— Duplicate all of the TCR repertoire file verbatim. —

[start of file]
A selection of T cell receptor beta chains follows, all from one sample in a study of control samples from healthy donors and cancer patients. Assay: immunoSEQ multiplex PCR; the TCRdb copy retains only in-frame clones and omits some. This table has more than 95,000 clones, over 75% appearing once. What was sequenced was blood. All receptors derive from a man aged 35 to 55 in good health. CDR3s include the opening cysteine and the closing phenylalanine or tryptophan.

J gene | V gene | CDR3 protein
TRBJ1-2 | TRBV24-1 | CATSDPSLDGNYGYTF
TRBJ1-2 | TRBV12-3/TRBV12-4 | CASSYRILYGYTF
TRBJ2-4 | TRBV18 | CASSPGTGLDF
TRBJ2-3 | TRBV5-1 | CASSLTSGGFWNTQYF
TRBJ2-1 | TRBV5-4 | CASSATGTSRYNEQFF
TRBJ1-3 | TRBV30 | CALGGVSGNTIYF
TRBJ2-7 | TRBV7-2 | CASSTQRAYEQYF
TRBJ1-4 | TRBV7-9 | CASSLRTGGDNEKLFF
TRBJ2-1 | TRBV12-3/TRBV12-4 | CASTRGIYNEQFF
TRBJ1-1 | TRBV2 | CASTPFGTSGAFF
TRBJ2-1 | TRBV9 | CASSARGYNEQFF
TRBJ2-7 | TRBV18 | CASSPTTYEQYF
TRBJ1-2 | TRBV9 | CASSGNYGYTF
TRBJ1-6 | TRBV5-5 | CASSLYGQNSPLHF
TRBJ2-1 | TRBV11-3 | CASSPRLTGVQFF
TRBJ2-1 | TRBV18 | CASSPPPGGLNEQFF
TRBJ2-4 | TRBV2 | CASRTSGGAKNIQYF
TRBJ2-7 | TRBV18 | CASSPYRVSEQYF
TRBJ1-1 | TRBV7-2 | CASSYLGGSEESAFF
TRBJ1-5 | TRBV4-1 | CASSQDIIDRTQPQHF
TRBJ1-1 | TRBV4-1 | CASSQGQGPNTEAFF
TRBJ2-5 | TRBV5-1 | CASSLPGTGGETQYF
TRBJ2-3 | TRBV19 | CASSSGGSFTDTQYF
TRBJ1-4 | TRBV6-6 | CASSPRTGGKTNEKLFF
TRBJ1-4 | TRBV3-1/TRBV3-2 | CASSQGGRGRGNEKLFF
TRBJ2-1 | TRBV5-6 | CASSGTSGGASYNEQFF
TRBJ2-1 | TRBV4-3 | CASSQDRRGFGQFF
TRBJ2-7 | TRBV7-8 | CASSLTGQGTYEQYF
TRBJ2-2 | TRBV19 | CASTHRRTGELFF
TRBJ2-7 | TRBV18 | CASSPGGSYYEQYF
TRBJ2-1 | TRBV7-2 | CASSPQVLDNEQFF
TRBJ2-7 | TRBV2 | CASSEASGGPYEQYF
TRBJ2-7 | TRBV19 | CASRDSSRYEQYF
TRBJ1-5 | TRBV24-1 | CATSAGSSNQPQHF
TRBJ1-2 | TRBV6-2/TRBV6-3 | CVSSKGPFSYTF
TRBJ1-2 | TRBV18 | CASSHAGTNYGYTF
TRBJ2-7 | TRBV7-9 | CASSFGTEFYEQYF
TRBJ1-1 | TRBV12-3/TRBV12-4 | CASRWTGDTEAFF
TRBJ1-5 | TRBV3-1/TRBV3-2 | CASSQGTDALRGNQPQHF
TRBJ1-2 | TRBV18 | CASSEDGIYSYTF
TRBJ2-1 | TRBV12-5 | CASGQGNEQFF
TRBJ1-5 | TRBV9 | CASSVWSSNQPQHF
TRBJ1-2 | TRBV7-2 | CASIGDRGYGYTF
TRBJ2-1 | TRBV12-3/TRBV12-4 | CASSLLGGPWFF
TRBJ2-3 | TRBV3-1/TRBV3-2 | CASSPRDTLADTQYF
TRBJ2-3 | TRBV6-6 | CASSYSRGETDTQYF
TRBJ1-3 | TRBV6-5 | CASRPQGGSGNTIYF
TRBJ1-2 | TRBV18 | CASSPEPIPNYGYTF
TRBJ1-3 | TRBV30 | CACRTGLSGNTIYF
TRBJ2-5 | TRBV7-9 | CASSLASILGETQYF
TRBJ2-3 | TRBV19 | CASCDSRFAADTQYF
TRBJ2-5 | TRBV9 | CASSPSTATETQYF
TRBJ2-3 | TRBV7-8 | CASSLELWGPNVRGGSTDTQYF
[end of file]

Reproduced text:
A selection of T cell receptor beta chains follows, all from one sample in a study of control samples from healthy donors and cancer patients. Assay: immunoSEQ multiplex PCR; the TCRdb copy retains only in-frame clones and omits some. This table has more than 95,000 clones, over 75% appearing once. What was sequenced was blood. All receptors derive from a man aged 35 to 55 in good health. CDR3s include the opening cysteine and the closing phenylalanine or tryptophan.

J gene | V gene | CDR3 protein
TRBJ1-2 | TRBV24-1 | CATSDPSLDGNYGYTF
TRBJ1-2 | TRBV12-3/TRBV12-4 | CASSYRILYGYTF
TRBJ2-4 | TRBV18 | CASSPGTGLDF
TRBJ2-3 | TRBV5-1 | CASSLTSGGFWNTQYF
TRBJ2-1 | TRBV5-4 | CASSATGTSRYNEQFF
TRBJ1-3 | TRBV30 | CALGGVSGNTIYF
TRBJ2-7 | TRBV7-2 | CASSTQRAYEQYF
TRBJ1-4 | TRBV7-9 | CASSLRTGGDNEKLFF
TRBJ2-1 | TRBV12-3/TRBV12-4 | CASTRGIYNEQFF
TRBJ1-1 | TRBV2 | CASTPFGTSGAFF
TRBJ2-1 | TRBV9 | CASSARGYNEQFF
TRBJ2-7 | TRBV18 | CASSPTTYEQYF
TRBJ1-2 | TRBV9 | CASSGNYGYTF
TRBJ1-6 | TRBV5-5 | CASSLYGQNSPLHF
TRBJ2-1 | TRBV11-3 | CASSPRLTGVQFF
TRBJ2-1 | TRBV18 | CASSPPPGGLNEQFF
TRBJ2-4 | TRBV2 | CASRTSGGAKNIQYF
TRBJ2-7 | TRBV18 | CASSPYRVSEQYF
TRBJ1-1 | TRBV7-2 | CASSYLGGSEESAFF
TRBJ1-5 | TRBV4-1 | CASSQDIIDRTQPQHF
TRBJ1-1 | TRBV4-1 | CASSQGQGPNTEAFF
TRBJ2-5 | TRBV5-1 | CASSLPGTGGETQYF
TRBJ2-3 | TRBV19 | CASSSGGSFTDTQYF
TRBJ1-4 | TRBV6-6 | CASSPRTGGKTNEKLFF
TRBJ1-4 | TRBV3-1/TRBV3-2 | CASSQGGRGRGNEKLFF
TRBJ2-1 | TRBV5-6 | CASSGTSGGASYNEQFF
TRBJ2-1 | TRBV4-3 | CASSQDRRGFGQFF
TRBJ2-7 | TRBV7-8 | CASSLTGQGTYEQYF
TRBJ2-2 | TRBV19 | CASTHRRTGELFF
TRBJ2-7 | TRBV18 | CASSPGGSYYEQYF
TRBJ2-1 | TRBV7-2 | CASSPQVLDNEQFF
TRBJ2-7 | TRBV2 | CASSEASGGPYEQYF
TRBJ2-7 | TRBV19 | CASRDSSRYEQYF
TRBJ1-5 | TRBV24-1 | CATSAGSSNQPQHF
TRBJ1-2 | TRBV6-2/TRBV6-3 | CVSSKGPFSYTF
TRBJ1-2 | TRBV18 | CASSHAGTNYGYTF
TRBJ2-7 | TRBV7-9 | CASSFGTEFYEQYF
TRBJ1-1 | TRBV12-3/TRBV12-4 | CASRWTGDTEAFF
TRBJ1-5 | TRBV3-1/TRBV3-2 | CASSQGTDALRGNQPQHF
TRBJ1-2 | TRBV18 | CASSEDGIYSYTF
TRBJ2-1 | TRBV12-5 | CASGQGNEQFF
TRBJ1-5 | TRBV9 | CASSVWSSNQPQHF
TRBJ1-2 | TRBV7-2 | CASIGDRGYGYTF
TRBJ2-1 | TRBV12-3/TRBV12-4 | CASSLLGGPWFF
TRBJ2-3 | TRBV3-1/TRBV3-2 | CASSPRDTLADTQYF
TRBJ2-3 | TRBV6-6 | CASSYSRGETDTQYF
TRBJ1-3 | TRBV6-5 | CASRPQGGSGNTIYF
TRBJ1-2 | TRBV18 | CASSPEPIPNYGYTF
TRBJ1-3 | TRBV30 | CACRTGLSGNTIYF
TRBJ2-5 | TRBV7-9 | CASSLASILGETQYF
TRBJ2-3 | TRBV19 | CASCDSRFAADTQYF
TRBJ2-5 | TRBV9 | CASSPSTATETQYF
TRBJ2-3 | TRBV7-8 | CASSLELWGPNVRGGSTDTQYF